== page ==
An advanced biochemistry lecture course intended for senior undergraduate and graduate students. Topics include DNA structure, RNA structure and catalysis, nucleic acid-protein interactions, x-ray crystallography, NMR spectroscopy, protein folding, molecular chaperones, membrane proteins, post-translational modifications of proteins, ATPases, G protein and function, protein-protein interactions, proteases and cascade reaction pathways.

BME 442 - MICROBIOMECHANICS (2)

This course covers the application of mechanical principles to biotechnology and to understanding life at its smallest scales. Topics will vary with each course offering. Sample topics include force generation by protein polymerization, the mechanisms of bacterial motion, and the separation of biological molecules in porous media.

CHM 414 - BIOLOGICAL INORGANIC CHEMISTRY (4)

Discussion of the role of metal ions in biological systems, especially enzymes. Uptake and regulation of metals, common spectroscopic techniques used for studying metals, and mechanisms through which they react. Other topics include metal ion toxicity, metal-based drugs, and interaction of metals with nucleic acids. Problem sets and proposal.

CHM 416 - X-RAY CRYSTALLOGRAPHY (2)

Students will learn the basic principles of X-ray diffraction, symmetry, and space groups. Students will also experience the single crystal diffraction experiment, which includes crystal mounting, data collection, structure solution and refinement, and the reporting of crystallographic data. Weekly assignments: problem sets, simple lab work, or computer work. (2nd half of semester).

CHM 440 - BIOORGANIC CHEMISTRY & CHEMICAL BIOLOGY (4) (even numbered years)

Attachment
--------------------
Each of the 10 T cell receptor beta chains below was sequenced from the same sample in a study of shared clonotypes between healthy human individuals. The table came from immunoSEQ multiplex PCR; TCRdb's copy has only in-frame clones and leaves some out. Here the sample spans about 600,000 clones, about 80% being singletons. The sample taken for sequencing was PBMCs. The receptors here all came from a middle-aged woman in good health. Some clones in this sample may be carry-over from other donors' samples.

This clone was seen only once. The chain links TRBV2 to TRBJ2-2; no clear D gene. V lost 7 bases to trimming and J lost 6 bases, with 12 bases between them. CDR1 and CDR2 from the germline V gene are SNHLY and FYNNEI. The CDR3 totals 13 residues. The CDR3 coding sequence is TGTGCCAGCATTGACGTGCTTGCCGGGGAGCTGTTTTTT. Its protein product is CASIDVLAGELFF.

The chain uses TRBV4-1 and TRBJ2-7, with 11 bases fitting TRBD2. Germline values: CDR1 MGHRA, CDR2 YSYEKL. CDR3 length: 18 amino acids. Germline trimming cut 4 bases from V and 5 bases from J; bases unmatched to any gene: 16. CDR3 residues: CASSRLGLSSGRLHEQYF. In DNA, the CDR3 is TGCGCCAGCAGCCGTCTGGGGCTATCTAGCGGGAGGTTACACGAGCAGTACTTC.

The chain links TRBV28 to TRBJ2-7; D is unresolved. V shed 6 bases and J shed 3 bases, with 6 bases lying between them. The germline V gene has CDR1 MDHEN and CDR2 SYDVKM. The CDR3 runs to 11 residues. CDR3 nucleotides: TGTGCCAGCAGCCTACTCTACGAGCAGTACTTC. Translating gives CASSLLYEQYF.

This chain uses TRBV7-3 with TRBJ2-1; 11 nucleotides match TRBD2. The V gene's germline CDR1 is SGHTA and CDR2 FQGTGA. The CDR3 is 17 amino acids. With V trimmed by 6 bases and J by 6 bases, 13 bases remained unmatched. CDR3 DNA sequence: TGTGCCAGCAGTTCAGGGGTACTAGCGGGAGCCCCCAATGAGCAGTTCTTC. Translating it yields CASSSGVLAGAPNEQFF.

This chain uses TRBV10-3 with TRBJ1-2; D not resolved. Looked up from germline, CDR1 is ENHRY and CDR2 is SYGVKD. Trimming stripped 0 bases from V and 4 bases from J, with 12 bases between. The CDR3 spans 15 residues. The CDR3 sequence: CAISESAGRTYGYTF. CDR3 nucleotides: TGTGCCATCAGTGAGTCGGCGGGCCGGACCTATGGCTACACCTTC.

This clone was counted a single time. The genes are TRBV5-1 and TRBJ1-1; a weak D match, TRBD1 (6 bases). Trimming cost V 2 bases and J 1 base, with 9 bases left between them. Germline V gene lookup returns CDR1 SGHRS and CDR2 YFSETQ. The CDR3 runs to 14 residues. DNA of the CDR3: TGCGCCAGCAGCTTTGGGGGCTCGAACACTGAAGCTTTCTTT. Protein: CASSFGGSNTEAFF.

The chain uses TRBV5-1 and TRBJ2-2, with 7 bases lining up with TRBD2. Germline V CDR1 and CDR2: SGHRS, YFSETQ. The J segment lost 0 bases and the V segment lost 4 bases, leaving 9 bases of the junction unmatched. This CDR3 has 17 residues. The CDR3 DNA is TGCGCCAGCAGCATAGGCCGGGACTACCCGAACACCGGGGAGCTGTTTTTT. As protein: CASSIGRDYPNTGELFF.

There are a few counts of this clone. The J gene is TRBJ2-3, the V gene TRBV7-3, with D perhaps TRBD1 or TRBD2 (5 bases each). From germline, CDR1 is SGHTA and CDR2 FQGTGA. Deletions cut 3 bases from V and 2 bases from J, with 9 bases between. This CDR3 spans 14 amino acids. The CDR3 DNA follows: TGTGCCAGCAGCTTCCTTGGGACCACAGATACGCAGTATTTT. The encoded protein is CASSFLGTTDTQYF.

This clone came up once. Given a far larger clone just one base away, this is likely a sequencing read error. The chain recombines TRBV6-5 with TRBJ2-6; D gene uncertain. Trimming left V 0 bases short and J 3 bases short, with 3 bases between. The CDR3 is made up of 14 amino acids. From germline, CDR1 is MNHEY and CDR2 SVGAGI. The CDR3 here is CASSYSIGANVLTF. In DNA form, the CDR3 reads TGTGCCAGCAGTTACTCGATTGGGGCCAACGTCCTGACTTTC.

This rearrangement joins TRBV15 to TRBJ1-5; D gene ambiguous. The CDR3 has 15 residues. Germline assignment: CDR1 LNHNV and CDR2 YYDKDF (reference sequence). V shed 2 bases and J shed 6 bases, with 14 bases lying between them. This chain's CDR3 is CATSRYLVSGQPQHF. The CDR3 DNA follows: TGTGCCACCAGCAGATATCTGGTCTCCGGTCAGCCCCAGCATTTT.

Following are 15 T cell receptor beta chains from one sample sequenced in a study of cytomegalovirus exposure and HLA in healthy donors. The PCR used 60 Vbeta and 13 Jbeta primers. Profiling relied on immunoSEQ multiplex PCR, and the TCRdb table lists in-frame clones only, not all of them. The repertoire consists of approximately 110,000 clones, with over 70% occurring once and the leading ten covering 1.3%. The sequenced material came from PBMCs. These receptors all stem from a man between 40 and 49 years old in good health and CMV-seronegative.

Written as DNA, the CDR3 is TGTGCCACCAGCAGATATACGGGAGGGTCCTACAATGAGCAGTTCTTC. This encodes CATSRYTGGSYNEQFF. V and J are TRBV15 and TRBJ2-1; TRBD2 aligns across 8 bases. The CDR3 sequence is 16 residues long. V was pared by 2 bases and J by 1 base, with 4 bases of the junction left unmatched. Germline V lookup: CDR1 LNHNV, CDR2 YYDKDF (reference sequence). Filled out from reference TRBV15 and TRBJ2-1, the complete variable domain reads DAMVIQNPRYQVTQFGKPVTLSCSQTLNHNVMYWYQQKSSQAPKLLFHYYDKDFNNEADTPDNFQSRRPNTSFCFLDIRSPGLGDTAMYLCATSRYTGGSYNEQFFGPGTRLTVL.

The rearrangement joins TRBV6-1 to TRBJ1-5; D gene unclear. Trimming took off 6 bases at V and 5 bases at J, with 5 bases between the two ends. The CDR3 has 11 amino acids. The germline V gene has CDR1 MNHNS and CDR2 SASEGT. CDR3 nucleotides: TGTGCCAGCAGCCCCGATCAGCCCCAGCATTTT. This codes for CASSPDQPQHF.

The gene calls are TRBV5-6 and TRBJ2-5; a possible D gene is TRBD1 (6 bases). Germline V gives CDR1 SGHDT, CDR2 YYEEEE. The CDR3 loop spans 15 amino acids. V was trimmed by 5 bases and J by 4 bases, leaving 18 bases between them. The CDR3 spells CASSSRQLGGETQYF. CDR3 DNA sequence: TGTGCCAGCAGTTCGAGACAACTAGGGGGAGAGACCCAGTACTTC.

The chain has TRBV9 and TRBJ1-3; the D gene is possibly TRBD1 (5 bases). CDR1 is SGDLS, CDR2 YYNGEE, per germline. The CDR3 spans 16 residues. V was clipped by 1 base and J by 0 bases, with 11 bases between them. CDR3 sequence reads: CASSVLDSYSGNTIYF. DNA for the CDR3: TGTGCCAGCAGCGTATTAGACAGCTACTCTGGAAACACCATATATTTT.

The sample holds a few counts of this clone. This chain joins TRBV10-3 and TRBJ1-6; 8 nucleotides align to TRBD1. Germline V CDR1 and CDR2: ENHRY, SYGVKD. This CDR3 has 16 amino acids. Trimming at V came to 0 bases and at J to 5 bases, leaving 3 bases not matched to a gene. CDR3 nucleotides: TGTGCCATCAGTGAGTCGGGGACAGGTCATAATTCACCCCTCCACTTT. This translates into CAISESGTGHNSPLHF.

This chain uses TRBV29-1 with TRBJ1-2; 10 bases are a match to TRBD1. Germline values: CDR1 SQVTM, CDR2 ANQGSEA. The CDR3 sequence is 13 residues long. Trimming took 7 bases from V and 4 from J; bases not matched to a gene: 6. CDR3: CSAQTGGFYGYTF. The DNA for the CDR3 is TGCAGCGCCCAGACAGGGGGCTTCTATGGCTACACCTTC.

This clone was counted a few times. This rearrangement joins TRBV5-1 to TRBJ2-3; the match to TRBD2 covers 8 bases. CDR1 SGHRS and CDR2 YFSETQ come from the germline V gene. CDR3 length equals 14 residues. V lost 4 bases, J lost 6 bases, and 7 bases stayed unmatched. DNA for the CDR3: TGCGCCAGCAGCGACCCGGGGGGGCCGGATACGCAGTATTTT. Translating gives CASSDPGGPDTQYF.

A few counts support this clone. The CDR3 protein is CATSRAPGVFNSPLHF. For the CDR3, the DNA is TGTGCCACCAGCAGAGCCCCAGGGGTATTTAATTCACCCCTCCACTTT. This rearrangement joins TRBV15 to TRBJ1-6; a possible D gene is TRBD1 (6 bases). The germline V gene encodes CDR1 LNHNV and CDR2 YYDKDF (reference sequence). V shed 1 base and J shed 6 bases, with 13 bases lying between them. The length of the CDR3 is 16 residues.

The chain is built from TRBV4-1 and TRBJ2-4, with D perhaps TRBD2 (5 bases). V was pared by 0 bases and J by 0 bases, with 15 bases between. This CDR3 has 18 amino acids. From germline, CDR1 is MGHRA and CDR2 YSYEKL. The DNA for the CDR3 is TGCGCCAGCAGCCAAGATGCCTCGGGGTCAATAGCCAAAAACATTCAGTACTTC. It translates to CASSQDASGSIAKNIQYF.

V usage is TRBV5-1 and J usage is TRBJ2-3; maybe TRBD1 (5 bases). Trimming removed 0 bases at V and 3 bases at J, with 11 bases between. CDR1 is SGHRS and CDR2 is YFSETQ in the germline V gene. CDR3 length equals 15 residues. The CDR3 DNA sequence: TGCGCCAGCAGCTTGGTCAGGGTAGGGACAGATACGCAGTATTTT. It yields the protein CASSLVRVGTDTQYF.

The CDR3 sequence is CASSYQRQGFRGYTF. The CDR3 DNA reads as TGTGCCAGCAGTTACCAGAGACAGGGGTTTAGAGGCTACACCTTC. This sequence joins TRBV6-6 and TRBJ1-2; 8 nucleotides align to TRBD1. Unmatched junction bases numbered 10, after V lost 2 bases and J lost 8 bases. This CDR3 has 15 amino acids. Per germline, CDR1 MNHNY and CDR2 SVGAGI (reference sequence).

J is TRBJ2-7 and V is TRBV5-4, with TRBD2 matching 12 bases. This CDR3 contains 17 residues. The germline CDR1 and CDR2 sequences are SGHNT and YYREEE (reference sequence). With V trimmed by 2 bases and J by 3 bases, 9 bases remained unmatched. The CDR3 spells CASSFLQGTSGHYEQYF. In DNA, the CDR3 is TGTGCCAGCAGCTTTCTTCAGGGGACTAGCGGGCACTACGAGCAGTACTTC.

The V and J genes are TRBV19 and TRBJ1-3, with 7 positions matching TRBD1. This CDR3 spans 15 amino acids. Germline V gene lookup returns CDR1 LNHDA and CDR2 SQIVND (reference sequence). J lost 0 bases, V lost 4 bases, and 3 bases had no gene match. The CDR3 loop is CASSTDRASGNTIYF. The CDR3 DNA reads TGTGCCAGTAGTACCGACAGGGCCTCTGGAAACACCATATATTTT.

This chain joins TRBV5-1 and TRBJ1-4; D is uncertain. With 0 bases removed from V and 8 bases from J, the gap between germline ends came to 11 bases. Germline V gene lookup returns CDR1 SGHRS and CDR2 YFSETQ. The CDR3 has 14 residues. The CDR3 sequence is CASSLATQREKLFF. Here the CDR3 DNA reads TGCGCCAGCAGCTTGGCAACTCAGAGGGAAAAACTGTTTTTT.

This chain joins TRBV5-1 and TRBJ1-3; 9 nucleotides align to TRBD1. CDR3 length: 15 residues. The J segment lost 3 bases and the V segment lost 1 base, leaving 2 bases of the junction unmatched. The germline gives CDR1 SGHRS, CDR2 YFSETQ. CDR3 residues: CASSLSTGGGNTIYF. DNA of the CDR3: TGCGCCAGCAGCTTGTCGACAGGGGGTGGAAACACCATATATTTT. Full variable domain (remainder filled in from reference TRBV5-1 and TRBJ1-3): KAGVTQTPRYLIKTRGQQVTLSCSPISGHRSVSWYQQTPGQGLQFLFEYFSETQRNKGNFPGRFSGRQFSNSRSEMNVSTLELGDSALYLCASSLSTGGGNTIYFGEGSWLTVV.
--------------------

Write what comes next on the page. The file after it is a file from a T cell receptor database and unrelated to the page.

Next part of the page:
(Formerly CHM 437) An introduction to bioorganic chemistry and chemical biology. The course will present a survey of how the principles of organic chemistry have been applied to understand and exploit biological phenomena and address fundamental questions in life sciences. The course is primarily based upon the primary literature. Covered topics include the design and mechanism of enzyme mimics and small molecule catalysts (organocatalysts), synthesis and chemical modification of biomolecules (oligonucleotides, proteins, oligosaccharides), design and application of oligonucleotide and peptide mimetics, and chemical approaches to proteomic and genetic analyses. Not open to freshmen and sophomores.

IND 443 - EUKARYOTIC GENE REGULATION (4)

This advanced course examines mechanisms of chromatin-mediated regulation of gene expression, relating molecular structures, dynamic interactions, nuclear processes, 3-D nuclear organization to biological functions. Topics include DNA structures, packaging and higher order chromatin organization in the nucleus, the transcription machinery, eukaryotic chromosome structure and its modifications, epigenetics and functional genomics, dynamics of nuclear processes, nuclear reprogramming, development and applications of genome manipulation technology. Lectures and readings draw heavily on primary literature both classic and most recent.

IND 447 - SIGNAL TRANSDUCTION (4)

Cellular signal transduction is one of the most widely studied topics in the biomedical sciences. It has become clear that cells have multiple mechanisms for sensing the environment and converting the external signals into intracellular responses. The goal of this course will be for students to learn modern concepts in signal transduction. The lectures will cover a spectrum of topics ranging from basic principles and mechanisms of signal transduction to contemporary techniques for doing research in this area.